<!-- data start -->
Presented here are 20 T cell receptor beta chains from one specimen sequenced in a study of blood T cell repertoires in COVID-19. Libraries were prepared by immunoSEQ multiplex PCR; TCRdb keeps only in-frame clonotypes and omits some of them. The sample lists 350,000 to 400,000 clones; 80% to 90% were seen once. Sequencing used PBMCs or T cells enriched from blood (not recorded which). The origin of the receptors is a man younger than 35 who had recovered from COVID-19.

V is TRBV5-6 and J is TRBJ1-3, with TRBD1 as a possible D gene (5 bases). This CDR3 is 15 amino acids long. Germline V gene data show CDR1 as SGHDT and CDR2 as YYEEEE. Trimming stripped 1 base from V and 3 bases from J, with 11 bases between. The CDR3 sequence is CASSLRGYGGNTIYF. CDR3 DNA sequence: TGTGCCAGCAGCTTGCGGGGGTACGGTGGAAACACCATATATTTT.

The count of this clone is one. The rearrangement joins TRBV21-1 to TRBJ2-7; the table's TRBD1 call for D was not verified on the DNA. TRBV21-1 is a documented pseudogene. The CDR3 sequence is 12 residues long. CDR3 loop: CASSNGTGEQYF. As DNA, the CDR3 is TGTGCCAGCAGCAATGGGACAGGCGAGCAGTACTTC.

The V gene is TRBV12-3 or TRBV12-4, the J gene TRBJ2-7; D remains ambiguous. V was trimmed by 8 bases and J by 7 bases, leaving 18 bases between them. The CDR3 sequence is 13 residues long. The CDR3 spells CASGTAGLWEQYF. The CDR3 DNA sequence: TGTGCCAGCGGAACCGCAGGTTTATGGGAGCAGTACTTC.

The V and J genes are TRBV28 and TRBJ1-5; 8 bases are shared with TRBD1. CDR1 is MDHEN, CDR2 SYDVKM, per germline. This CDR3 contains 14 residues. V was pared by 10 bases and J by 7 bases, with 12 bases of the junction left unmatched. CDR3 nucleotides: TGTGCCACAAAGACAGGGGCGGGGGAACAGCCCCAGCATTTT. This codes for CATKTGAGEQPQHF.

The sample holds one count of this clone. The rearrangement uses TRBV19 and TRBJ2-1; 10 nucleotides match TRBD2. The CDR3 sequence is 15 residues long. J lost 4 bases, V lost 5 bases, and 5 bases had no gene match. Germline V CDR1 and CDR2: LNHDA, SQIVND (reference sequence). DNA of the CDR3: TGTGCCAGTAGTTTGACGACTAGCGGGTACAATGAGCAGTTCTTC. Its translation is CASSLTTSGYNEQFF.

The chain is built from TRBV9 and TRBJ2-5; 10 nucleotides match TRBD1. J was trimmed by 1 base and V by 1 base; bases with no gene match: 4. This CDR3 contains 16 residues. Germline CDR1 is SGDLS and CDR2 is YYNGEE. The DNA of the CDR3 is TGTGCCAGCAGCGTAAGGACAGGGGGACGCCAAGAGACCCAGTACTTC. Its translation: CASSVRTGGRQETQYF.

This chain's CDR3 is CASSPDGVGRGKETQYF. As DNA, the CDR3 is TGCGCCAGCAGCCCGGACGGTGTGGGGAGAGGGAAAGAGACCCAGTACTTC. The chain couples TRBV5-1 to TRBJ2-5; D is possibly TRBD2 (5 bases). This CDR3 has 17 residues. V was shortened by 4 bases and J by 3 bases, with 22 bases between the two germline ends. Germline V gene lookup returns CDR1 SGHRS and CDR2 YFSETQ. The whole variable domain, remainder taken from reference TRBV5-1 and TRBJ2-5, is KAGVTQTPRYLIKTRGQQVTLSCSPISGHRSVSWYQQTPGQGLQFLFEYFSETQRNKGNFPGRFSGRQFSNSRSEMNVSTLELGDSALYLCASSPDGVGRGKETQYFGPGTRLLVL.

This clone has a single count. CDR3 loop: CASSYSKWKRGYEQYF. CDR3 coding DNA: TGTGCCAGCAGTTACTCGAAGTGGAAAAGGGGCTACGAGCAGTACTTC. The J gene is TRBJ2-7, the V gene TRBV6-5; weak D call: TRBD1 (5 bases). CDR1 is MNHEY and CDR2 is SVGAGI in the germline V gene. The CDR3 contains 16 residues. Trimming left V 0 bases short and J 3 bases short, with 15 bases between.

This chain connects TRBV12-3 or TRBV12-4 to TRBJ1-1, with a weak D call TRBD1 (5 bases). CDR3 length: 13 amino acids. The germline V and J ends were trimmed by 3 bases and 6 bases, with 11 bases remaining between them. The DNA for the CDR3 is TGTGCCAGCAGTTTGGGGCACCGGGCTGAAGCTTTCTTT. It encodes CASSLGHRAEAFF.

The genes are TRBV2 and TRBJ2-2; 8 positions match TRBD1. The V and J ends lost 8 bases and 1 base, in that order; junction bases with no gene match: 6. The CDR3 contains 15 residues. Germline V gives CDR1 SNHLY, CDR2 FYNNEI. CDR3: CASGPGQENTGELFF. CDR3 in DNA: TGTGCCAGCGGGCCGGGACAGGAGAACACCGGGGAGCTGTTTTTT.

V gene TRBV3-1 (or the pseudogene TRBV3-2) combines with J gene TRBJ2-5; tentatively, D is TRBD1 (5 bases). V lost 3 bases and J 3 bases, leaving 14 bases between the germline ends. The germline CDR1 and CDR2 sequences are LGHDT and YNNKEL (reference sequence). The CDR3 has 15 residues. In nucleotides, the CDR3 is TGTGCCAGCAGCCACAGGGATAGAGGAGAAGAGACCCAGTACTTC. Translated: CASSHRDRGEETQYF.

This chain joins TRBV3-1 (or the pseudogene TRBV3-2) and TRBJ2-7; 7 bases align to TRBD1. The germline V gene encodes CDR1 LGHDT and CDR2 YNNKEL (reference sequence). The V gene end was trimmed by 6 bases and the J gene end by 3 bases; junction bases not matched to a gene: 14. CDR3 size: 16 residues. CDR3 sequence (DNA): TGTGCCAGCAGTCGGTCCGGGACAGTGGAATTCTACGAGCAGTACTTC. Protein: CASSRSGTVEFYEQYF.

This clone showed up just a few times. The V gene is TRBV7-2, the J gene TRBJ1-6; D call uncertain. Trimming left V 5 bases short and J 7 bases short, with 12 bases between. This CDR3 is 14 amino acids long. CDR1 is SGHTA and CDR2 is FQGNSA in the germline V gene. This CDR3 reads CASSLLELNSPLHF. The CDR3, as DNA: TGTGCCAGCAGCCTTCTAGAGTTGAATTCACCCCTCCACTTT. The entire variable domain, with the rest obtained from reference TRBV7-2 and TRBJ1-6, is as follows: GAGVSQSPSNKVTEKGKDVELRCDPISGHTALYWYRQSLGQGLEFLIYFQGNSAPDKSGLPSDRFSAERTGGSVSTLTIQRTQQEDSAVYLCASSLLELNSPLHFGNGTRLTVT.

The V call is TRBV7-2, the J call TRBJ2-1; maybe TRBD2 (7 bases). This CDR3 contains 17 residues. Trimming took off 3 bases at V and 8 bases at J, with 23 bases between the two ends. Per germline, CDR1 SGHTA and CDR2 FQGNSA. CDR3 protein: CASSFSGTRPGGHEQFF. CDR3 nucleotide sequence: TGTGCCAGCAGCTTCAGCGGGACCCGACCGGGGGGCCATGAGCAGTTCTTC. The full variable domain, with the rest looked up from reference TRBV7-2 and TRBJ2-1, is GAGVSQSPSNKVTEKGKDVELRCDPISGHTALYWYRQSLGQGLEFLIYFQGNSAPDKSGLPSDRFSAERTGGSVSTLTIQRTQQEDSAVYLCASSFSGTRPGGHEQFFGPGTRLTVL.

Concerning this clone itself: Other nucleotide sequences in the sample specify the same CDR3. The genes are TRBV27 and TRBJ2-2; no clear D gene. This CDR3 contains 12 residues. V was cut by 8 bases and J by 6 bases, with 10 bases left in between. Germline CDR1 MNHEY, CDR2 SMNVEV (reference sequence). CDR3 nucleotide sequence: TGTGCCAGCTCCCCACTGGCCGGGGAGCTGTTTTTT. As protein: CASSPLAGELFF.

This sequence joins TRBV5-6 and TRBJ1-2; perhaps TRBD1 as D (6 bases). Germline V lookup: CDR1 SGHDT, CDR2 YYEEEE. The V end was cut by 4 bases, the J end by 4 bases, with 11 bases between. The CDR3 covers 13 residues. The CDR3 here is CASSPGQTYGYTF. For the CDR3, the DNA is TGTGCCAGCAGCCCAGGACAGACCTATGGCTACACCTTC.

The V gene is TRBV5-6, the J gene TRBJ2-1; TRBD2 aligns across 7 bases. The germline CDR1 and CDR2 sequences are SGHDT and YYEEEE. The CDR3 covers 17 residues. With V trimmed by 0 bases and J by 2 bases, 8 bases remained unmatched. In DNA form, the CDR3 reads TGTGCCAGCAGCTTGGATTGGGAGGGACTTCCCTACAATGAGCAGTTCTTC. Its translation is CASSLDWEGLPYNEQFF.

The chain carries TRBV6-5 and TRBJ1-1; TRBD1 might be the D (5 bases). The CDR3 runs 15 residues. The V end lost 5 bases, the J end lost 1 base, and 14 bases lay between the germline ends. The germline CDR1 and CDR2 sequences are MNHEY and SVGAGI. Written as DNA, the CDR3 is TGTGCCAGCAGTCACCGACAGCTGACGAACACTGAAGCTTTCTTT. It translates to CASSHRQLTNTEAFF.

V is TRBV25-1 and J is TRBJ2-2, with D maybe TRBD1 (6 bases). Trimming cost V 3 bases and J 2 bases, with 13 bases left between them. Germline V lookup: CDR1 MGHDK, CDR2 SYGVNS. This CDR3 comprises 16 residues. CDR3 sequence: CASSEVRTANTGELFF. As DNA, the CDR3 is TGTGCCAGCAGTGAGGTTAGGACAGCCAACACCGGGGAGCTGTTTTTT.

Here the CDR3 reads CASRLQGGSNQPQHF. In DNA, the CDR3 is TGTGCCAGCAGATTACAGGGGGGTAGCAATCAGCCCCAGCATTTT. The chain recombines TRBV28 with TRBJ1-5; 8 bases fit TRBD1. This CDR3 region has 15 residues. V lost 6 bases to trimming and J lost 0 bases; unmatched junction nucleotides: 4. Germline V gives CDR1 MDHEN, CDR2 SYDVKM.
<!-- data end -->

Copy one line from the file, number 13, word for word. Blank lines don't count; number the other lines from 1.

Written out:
This chain joins TRBV3-1 (or the pseudogene TRBV3-2) and TRBJ2-7; 7 bases align to TRBD1. The germline V gene encodes CDR1 LGHDT and CDR2 YNNKEL (reference sequence). The V gene end was trimmed by 6 bases and the J gene end by 3 bases; junction bases not matched to a gene: 14. CDR3 size: 16 residues. CDR3 sequence (DNA): TGTGCCAGCAGTCGGTCCGGGACAGTGGAATTCTACGAGCAGTACTTC. Protein: CASSRSGTVEFYEQYF.